After the Vietnam Association of Seafood Exporters and Producers, it is the turn of the Fisheries Directorate and Vietnam Fishing Association to demand an explanation from the World Wide Fund for Nature for labeling Vietnamese pangasius unsafe.
Photo: Tuoi Tre
The two, maintaining the products are safe, called on the WWF to immediately publish its quality standards and the criteria for assessing tra catfish production in Vietnam, and “correct its mistake” of advising European consumers to look for alternative seafood.
“Placing tra in the ‘red list’ is totally unconvincing,” Pham Anh Tuan, deputy chief of the General Fisheries Directorate, said at a press briefing in Hanoi Wednesday, stressing it is erroneous to use environmental issues to make such a recommendation.
In Vietnam, feed for tra farms is supplied by prestigious companies that fully meet hygiene and safety standards, he pointed out.
The tra breeding process is stringently monitored, from the establishment of farms, water supply and treatment of wastewater, breeding, managing feed and quality of fry, through to the processing phase, he added.
The WWF’s Seafood Guides 2010-11 for the EU has moved the catfish from the yellow to red list in Germany, Austria, Switzerland, Belgium, Norway, and Denmark.
Nguyen Tu Cuong of the Vietnam Fishing Association urged the WWF to correct the wrong information it has already delivered and recall leaflets containing its recommendation that have already been sent to consumers.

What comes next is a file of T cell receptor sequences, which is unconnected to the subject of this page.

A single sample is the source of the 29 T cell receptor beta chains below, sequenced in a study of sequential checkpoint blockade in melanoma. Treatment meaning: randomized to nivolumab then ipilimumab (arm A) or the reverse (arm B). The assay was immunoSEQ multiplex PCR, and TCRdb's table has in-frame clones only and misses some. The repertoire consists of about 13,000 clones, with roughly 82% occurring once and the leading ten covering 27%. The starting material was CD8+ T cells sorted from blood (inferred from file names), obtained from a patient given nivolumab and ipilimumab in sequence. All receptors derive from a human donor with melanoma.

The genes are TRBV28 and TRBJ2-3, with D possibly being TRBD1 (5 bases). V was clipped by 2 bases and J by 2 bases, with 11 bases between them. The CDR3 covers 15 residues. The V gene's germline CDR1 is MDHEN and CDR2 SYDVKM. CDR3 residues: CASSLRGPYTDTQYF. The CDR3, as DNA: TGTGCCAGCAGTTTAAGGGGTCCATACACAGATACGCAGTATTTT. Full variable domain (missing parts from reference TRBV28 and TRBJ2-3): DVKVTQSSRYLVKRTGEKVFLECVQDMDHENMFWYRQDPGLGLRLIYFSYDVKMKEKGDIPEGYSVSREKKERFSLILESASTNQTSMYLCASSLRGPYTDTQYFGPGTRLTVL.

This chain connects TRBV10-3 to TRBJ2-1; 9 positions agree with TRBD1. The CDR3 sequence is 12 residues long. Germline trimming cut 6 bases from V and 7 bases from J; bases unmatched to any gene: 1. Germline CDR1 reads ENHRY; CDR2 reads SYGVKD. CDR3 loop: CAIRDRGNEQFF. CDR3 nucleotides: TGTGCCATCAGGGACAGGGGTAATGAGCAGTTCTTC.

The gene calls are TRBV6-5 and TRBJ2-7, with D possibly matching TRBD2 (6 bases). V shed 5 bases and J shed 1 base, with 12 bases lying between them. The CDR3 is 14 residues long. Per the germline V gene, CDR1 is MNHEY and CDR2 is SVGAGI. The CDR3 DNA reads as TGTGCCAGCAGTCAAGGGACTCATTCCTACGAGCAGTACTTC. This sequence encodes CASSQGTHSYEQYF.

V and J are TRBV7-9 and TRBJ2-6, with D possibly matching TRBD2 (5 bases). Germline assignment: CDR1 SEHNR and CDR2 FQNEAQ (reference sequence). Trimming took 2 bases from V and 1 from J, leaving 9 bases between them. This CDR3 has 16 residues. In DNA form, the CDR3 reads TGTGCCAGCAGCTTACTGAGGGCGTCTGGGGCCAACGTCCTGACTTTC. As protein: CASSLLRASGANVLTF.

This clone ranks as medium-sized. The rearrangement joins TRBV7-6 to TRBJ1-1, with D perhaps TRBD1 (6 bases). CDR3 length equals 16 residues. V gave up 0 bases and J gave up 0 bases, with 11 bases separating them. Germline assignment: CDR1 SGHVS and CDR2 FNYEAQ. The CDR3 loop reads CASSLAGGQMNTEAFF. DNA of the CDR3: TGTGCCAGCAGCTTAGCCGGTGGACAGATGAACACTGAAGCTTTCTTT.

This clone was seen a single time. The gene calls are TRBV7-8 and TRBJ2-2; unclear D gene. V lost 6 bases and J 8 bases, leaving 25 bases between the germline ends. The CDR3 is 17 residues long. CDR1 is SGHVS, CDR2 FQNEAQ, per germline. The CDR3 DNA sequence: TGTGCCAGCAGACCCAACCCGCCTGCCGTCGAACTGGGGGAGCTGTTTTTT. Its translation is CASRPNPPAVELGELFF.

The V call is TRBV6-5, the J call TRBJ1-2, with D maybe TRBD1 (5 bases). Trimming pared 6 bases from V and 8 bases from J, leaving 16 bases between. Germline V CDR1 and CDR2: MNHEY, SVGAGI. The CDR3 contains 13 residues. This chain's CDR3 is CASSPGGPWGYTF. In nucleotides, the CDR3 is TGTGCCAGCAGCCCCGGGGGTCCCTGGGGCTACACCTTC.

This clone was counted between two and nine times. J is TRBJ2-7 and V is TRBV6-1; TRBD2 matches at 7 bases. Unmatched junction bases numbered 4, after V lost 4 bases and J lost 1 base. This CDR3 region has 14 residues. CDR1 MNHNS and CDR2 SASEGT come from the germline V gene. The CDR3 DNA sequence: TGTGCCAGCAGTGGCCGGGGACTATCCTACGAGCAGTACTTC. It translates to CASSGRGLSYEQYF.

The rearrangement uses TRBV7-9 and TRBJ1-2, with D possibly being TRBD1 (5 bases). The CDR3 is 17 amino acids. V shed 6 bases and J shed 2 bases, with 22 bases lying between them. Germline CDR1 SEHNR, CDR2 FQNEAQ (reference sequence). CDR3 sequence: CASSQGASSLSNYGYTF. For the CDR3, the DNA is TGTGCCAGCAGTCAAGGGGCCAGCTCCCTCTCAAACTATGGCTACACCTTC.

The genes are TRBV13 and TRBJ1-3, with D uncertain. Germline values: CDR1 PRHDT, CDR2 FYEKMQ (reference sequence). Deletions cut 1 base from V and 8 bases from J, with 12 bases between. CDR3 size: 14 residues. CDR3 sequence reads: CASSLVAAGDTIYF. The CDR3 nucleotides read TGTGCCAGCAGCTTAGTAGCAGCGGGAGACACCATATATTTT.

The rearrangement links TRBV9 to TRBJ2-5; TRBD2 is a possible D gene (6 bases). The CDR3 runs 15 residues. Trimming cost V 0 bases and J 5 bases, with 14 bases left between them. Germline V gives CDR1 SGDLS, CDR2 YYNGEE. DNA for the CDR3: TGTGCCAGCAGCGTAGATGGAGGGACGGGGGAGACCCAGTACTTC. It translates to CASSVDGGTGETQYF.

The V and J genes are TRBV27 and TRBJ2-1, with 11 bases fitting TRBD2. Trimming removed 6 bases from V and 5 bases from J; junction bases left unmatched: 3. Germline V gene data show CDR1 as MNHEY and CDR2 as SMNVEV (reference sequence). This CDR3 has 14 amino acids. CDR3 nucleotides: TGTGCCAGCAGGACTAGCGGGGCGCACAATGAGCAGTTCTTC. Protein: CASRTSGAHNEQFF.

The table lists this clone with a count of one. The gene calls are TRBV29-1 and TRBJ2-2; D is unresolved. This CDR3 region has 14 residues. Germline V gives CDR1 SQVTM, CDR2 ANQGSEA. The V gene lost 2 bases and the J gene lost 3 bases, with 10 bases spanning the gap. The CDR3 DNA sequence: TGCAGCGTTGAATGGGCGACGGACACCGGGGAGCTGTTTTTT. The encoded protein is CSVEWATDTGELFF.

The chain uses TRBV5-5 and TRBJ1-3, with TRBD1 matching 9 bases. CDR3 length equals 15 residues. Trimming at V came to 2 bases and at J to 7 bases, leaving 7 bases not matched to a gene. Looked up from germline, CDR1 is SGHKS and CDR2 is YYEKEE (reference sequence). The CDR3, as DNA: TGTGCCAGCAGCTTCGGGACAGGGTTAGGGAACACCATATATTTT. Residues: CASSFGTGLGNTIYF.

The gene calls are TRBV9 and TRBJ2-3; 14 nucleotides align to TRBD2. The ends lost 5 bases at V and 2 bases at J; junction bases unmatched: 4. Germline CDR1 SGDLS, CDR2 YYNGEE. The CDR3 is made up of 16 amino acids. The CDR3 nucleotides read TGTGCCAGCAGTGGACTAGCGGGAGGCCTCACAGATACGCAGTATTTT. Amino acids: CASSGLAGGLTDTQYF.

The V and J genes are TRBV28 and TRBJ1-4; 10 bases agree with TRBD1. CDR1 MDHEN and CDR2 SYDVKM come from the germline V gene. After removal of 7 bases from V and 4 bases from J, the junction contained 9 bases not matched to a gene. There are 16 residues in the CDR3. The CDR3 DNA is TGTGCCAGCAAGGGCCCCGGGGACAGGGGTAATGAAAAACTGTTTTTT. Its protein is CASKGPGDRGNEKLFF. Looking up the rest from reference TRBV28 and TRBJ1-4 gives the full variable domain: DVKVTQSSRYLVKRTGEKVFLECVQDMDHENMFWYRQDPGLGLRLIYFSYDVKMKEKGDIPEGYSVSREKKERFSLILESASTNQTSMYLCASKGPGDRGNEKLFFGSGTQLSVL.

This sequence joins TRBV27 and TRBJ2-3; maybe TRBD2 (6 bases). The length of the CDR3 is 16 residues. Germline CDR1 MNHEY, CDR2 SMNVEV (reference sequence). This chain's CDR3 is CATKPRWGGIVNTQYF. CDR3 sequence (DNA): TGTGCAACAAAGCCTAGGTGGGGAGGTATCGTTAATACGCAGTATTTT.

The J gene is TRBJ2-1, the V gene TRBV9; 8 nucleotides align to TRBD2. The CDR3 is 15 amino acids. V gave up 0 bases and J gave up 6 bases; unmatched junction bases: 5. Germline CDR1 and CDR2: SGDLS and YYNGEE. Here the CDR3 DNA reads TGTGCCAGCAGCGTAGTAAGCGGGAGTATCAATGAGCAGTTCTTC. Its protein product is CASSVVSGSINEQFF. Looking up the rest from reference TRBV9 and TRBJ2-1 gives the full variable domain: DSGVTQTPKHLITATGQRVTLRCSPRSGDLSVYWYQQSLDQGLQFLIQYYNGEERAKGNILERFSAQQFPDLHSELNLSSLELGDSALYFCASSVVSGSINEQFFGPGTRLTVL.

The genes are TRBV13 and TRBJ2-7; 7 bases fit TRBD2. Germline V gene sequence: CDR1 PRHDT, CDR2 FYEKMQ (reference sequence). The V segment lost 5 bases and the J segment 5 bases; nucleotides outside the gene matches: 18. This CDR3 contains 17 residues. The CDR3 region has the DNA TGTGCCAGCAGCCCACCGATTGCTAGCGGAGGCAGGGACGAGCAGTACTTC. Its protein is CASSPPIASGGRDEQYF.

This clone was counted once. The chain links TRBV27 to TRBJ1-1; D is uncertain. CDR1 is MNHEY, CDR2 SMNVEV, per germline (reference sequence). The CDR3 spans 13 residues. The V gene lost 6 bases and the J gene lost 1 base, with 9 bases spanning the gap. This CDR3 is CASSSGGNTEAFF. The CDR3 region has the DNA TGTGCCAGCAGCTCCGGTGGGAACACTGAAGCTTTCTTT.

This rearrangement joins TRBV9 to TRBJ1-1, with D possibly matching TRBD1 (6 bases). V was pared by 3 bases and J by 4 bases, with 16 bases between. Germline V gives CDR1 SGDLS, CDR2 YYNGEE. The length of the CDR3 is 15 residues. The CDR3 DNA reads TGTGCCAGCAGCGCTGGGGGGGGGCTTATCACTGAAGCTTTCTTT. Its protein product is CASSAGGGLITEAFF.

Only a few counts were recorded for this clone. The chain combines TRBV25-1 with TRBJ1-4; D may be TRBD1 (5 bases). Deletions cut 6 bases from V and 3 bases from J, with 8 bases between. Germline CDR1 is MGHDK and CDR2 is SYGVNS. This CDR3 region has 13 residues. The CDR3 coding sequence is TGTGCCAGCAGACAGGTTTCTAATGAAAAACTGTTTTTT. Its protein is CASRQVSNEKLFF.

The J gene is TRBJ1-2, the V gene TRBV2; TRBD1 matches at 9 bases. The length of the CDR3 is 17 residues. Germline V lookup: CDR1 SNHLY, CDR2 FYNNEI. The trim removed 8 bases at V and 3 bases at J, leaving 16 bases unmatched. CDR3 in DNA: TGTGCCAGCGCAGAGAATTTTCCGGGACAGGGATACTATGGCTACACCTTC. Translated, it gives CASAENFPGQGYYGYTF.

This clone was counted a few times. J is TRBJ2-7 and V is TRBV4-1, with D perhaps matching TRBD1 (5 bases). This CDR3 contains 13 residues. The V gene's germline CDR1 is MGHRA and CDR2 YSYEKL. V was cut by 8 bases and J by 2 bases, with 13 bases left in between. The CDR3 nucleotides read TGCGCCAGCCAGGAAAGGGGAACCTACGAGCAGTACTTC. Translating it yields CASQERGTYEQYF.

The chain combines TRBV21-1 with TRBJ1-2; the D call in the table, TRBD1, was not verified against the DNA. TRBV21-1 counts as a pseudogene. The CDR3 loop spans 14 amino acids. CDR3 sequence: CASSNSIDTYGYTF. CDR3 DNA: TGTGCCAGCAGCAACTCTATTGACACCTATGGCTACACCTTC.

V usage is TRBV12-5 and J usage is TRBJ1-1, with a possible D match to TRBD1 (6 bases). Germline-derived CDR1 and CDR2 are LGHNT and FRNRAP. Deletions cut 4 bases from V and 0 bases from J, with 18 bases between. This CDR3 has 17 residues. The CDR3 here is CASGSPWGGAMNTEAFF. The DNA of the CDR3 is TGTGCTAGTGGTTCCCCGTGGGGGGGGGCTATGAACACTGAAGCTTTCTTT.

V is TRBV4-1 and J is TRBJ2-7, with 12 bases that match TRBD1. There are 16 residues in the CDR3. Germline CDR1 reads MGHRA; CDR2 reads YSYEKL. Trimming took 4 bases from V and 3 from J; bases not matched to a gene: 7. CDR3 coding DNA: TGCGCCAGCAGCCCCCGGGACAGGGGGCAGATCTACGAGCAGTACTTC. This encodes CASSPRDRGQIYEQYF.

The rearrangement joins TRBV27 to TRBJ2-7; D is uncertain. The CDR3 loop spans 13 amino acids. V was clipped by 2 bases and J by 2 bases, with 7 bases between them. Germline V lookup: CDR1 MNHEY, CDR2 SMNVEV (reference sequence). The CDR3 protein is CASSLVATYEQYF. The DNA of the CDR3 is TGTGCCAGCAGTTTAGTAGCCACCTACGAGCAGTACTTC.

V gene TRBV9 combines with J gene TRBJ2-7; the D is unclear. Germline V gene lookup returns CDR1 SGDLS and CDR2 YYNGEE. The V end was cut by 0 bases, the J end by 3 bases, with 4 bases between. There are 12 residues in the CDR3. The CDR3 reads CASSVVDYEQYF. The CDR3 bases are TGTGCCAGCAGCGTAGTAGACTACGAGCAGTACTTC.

“The WWF’s action flouted the principles of objectivity and openness the organization has pursued, blackened the name of Vietnamese tra, and caused harm to European consumers,” he said.
Authorities in 28 EU countries, the US, Russia, and ASEAN member countries have all acknowledged that Vietnamese aquatic produce is environmentally safe, he said.
Vietnamese aquaculture exports meet international quality standards like the SQF 1000 certification from the US-based Food Marketing Institute (FMI), Global Good Agricultural Practices (Global GAP) recognized by the Food and Agriculture Organization, and Hazard Analysis Critical Control Point, which the US Food and Drug Administration and Department of Agriculture have made mandatory for food.
Vietnamese pangasius is an omnivorous species that feeds on agricultural byproducts that are available in the Mekong Delta, the main catfish farming area, thus causing little damage to the ecological chain unlike carnivorous species.
Most Vietnamese catfish processors already have or are creating a closed production cycle from breeding to processing that includes technology to trace fish origin.
Tra a catfish native to the Mekong Delta is nutritionally rich and Vietnam accounts for more than 95 percent of its global supply.
It has exported 538,200 tons of the fish to 124 markets, including the US and the EU, for US$1.15 billion in the first 10 months of this year.
The EU was the biggest market, buying $423 worth million.